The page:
Sunday Bloody Sunday (1971)

“We’re free to do what we want.”

Synopsis:
A freespirited artist (Murray Head) remains romantically involved with a lonely divorcee (Glenda Jackson) and a Jewish physician (Peter Finch), both mutual friends of an open-minded married couple (Frank Windsor and Vivian Pickles) with multiple children.

Genres:

Review:
Sunday Bloody Sunday (scripted by film critic Penelope Gilliatt) was director John Schlesinger’s follow-up to his critically acclaimed success with Midnight Cowboy (1969), as well as earlier notable titles, including Billy Liar (1963), Darling (1965), and Far From the Madding Crowd (1967). SBS is often cited as his most personal film, given its inclusion of a gay, Jewish male protagonist (Schlesinger himself was gay and Jewish); indeed, it’s Schlesinger and Gilliatt’s sensitive, open-minded treatment of sexuality in general that most distinguishes this unusual love triangle tale, in which both “ends” of the triangle (Finch and Jackson) freely share its “point” (Head) with others, yet struggle with the implications of such a knowing compromise. For Finch — who seems personally at ease with his sexuality, yet hides it from his tradition-bound family — this means being unable to count on Head as a travel partner to a much-dreamed-of trip to Italy; for Jackson, it means (among other things) giving up on the dubious prospect of having children of her own (portrayed as a decidedly hectic lifestyle choice through the anti-bourgeois household run by Windsor and Pickles, whose very young children smoke pot and take on more responsibilities than one might feel comfortable with).

Schlesinger situates Finch and Jackson’s sticky romantic scenario within the cultural milieu of early-1970s Britain; to that end, there’s a sense of disconnectedness to some of the contextualizing and/or supporting scenes — I’m still not sure what the significance is, for instance, of a dramatic incident involving a dog and an accident. However, it’s the central performers and their romantic dilemmas which really ground the film, as we watch to see how Finch and Jackson will handle their growing realization that the America-bound Head may soon become an even less permanent part of their lives. Indeed, there’s an undeniable sense of sadness and ambiguity to both Finch and Jackson’s plights, giving one pause to reflect on what, exactly, one “should” be looking for in life and in romance. Are Finch and Jackson compromising their chances for a more fulfilling and “stable” relationship with someone else? Or are they smart to accept the limited happiness they have with Head? These are decidedly sticky questions with no easy answers, and Sunday Bloody Sunday respectfully acknowledges that reality.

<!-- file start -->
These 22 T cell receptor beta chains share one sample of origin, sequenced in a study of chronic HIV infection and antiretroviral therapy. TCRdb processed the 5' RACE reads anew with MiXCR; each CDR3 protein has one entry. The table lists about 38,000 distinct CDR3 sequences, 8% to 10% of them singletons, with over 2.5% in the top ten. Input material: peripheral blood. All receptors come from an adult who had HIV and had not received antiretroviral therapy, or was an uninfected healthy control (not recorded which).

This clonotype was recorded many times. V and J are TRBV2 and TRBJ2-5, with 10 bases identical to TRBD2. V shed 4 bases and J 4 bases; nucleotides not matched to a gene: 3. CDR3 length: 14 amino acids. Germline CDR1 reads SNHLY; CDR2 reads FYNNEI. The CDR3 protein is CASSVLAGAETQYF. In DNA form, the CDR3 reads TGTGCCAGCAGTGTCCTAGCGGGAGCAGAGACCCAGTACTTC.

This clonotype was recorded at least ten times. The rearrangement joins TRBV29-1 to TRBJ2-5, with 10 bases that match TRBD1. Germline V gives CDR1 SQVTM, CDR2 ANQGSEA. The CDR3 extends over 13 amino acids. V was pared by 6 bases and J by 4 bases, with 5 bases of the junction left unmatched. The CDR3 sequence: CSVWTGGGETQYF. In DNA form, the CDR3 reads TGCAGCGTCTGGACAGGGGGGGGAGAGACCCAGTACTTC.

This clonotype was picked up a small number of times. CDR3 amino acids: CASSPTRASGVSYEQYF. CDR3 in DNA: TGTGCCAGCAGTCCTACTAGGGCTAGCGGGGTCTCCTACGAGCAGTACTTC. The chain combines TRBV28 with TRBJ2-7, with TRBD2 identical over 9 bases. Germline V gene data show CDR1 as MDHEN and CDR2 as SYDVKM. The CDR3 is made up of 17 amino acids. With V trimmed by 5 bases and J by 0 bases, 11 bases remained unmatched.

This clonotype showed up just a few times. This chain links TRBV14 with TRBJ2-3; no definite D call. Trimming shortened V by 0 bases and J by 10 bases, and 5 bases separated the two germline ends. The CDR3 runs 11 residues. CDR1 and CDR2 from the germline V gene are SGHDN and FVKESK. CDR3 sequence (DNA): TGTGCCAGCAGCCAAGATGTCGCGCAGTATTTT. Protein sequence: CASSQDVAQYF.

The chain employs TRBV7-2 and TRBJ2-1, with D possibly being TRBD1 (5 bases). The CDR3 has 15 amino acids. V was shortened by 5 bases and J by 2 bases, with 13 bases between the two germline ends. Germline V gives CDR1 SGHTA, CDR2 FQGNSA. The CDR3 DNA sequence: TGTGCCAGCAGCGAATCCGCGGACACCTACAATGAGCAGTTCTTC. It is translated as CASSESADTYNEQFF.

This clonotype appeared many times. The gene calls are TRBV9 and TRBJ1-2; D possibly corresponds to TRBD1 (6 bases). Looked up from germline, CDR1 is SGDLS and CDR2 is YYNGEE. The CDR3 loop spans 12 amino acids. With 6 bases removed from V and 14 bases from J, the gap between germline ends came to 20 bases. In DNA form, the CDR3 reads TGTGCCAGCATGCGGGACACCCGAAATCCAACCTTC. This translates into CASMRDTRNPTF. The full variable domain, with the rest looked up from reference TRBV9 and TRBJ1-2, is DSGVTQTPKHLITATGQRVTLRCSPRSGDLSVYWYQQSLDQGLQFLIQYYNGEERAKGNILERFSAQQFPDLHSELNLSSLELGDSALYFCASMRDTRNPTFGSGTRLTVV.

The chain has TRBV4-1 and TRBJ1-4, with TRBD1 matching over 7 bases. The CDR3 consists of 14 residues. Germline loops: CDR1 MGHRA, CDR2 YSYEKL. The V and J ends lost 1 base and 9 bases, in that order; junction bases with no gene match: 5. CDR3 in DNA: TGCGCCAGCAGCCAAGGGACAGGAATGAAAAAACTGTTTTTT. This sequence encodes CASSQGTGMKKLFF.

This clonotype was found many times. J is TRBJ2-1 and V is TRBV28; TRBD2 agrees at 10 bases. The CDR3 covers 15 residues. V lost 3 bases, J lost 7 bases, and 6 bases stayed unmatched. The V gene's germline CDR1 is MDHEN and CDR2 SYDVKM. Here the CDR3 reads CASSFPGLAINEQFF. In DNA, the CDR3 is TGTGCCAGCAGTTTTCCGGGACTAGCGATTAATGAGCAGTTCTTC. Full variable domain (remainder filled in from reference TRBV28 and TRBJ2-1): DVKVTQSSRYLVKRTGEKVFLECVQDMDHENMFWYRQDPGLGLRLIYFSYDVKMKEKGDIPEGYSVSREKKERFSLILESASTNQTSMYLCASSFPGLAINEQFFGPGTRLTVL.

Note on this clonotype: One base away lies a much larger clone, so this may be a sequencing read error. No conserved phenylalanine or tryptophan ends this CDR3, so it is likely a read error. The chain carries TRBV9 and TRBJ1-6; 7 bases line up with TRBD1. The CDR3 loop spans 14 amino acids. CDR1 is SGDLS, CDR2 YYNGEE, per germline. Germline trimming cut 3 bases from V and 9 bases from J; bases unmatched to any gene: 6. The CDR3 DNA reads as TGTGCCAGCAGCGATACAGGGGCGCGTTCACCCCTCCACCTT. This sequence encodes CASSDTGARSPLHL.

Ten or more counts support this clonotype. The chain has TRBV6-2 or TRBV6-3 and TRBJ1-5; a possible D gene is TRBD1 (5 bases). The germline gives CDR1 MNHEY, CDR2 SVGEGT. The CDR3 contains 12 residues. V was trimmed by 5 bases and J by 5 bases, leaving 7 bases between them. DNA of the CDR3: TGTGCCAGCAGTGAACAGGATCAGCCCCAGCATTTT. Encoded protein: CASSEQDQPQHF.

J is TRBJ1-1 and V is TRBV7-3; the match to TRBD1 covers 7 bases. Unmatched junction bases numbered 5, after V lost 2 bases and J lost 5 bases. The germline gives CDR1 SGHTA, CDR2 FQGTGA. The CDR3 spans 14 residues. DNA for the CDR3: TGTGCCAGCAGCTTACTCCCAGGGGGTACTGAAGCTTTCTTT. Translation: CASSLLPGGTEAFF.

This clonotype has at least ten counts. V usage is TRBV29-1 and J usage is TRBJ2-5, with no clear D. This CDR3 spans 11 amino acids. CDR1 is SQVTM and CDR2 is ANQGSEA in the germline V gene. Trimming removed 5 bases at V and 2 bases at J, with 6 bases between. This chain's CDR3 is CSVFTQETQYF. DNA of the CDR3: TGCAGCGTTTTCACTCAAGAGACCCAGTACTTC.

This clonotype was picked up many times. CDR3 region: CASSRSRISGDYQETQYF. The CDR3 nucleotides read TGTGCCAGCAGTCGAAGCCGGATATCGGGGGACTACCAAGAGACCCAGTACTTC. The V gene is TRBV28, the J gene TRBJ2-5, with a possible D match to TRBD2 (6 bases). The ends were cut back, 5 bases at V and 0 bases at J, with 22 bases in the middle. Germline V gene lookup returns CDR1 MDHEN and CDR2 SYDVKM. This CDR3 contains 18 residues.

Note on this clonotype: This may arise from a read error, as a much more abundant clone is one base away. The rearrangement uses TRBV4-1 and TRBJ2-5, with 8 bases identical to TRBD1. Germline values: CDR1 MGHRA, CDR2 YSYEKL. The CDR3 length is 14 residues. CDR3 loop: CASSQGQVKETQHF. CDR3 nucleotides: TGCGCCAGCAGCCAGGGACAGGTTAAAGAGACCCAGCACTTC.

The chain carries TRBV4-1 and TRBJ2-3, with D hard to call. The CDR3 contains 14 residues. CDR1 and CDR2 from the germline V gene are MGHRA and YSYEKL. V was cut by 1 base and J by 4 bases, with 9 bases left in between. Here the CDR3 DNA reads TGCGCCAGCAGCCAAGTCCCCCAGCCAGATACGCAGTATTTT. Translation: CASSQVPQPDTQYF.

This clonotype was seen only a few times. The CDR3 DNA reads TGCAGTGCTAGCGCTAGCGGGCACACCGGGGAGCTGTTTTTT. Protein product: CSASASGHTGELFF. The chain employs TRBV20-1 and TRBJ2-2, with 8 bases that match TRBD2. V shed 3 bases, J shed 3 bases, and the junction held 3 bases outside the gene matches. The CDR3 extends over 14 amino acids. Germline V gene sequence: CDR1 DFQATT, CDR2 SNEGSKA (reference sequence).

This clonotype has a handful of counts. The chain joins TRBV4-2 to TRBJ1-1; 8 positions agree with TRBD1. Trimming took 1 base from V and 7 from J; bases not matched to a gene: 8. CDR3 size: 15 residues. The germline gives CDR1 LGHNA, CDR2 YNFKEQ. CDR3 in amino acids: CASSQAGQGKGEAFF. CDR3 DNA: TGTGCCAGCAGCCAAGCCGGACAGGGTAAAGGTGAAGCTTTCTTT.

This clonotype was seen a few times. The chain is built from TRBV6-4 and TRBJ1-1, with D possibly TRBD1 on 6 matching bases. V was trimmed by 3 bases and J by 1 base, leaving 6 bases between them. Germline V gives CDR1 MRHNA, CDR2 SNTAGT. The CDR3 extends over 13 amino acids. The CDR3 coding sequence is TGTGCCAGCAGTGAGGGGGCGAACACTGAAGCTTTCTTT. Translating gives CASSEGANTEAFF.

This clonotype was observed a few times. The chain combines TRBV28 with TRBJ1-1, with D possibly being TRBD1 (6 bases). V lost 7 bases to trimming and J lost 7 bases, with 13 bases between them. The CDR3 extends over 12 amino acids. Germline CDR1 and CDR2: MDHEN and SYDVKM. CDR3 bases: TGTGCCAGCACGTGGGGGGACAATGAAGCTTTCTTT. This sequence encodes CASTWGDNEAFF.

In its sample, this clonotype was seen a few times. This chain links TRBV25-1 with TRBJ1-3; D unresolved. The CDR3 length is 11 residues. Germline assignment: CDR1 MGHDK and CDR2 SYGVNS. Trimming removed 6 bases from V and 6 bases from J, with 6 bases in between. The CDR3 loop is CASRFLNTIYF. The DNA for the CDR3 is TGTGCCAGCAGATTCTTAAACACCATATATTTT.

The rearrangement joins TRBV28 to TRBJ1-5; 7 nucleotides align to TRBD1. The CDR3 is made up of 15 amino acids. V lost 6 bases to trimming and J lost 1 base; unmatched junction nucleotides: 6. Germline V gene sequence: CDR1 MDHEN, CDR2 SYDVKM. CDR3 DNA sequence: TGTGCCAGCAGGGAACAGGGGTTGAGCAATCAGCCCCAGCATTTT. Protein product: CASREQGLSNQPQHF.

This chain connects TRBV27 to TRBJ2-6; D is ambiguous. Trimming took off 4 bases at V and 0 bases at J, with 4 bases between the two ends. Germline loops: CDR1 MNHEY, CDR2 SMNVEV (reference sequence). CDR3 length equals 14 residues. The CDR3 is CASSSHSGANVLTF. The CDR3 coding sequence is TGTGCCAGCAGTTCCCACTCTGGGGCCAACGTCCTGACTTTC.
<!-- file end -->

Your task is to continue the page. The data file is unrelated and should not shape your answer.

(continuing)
Redeeming Qualities and Moments:

  • Authentic performances by the three romantic leads: Finch, Jackson (nominated by Peary as one of the Best Actresses of the Year in his Alternate Oscars), and Head


  • Fine supporting performances

Must See?
Yes, for its historical relevance as an early film to treat “open” sexual arrangements with candor and respect.

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One Response to “Sunday Bloody Sunday (1971)”

  1. A once-must – for its place in gay cinema history, and for Finch’s surprisingly subtle performance.

    Timing was of high importance when this film was released. Its power has faded somewhat – mainly because, in 1971, the premise was a much-needed one (as alternative relationships of this kind required the light of day on-screen – and even a somewhat superficial treatment was better than nothing).

    As we edge towards 50 years later (!), the film is a little harder to be patient with. While it’s still refreshing, in some sense, due to its presentation of bisexuality (still so rare, though that appears to be changing gradually), two of its characters (Head’s and Jackson’s) are now largely frustrating.

    Based on what they say and how they treat each other, it seems clear that Head’s character wants Jackson’s character around as a kind of…break…from being gay. (It’s also clear that Jackson’s Alex wants more than that.) The bisexuality of Head’s Bob does not appear to be complete – he clearly enjoys Finch’s Daniel more and is able to communicate with him better than he manages with Alex. …Or maybe he desires someone he feels would be easier to deal with than (the needy) Alex.

    Somewhat exacerbating the issue is the fact that, even as a sympathetic audience, we never know what it is that Bob actually *wants* from either of his lovers. He is essentially an enigma who has underdeveloped communication skills and something of an ego problem.

    It would certainly be interesting to see a more complex version of this same script – to see if all 3 characters would be able to figure out how to make the situation work – since, as it stands, none of the three seem actually opposed to the idea of a workable solution.

    Personally, I have other issues with the film – i.e., the children of Alex’s friends appear to be ill-mannered and spoiled. I’ll just leave that at that.

    All that said, Finch is wonderful to watch – especially in the way he does his best to maintain his dignity and reserve…not always succeeding at either but always willing to keep trying.

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